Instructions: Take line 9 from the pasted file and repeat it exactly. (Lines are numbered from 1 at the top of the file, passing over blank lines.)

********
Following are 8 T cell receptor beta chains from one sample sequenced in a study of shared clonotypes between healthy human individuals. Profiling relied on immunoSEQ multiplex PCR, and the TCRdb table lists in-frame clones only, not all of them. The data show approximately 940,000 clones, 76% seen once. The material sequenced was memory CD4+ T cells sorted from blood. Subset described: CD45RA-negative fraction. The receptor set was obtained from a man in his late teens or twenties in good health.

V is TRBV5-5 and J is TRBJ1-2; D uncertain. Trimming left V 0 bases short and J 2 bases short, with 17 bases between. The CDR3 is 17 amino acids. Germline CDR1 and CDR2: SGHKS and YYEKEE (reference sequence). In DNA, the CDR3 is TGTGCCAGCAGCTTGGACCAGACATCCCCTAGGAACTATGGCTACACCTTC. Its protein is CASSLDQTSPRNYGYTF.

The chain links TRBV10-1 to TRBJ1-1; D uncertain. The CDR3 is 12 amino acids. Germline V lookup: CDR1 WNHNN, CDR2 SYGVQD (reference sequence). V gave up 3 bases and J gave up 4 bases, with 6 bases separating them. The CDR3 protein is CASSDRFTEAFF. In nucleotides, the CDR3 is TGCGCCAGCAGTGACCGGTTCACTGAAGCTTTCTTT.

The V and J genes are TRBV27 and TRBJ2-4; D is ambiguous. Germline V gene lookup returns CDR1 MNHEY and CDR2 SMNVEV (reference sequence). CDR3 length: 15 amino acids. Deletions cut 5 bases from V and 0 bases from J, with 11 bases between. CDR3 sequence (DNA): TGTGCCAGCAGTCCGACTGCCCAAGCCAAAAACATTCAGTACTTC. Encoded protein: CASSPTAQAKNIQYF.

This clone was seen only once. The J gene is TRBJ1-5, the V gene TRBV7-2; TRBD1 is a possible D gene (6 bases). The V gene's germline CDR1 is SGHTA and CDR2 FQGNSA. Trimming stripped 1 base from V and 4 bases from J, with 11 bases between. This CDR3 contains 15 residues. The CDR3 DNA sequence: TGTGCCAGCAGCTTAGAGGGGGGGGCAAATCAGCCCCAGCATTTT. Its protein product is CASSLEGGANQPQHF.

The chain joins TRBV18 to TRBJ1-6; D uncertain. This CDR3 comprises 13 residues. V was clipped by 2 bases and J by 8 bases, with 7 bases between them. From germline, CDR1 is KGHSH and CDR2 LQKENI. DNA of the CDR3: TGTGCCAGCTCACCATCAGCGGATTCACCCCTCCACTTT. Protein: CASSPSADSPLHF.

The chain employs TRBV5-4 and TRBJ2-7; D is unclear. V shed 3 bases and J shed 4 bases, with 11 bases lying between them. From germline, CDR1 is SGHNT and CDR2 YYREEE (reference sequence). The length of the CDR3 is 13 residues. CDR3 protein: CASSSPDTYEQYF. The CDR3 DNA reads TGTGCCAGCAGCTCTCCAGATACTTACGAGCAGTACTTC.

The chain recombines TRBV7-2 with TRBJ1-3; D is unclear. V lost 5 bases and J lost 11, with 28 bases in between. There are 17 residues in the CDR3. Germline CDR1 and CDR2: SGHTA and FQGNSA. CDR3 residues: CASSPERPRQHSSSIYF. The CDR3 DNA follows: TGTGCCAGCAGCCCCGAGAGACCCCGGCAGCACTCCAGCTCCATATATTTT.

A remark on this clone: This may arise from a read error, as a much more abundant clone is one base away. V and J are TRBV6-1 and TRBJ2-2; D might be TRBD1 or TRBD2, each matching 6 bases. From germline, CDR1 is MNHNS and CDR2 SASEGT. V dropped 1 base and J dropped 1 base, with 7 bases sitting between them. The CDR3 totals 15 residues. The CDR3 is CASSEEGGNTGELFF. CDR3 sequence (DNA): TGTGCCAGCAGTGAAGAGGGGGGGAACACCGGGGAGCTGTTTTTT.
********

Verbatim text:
A remark on this clone: This may arise from a read error, as a much more abundant clone is one base away. V and J are TRBV6-1 and TRBJ2-2; D might be TRBD1 or TRBD2, each matching 6 bases. From germline, CDR1 is MNHNS and CDR2 SASEGT. V dropped 1 base and J dropped 1 base, with 7 bases sitting between them. The CDR3 totals 15 residues. The CDR3 is CASSEEGGNTGELFF. CDR3 sequence (DNA): TGTGCCAGCAGTGAAGAGGGGGGGAACACCGGGGAGCTGTTTTTT.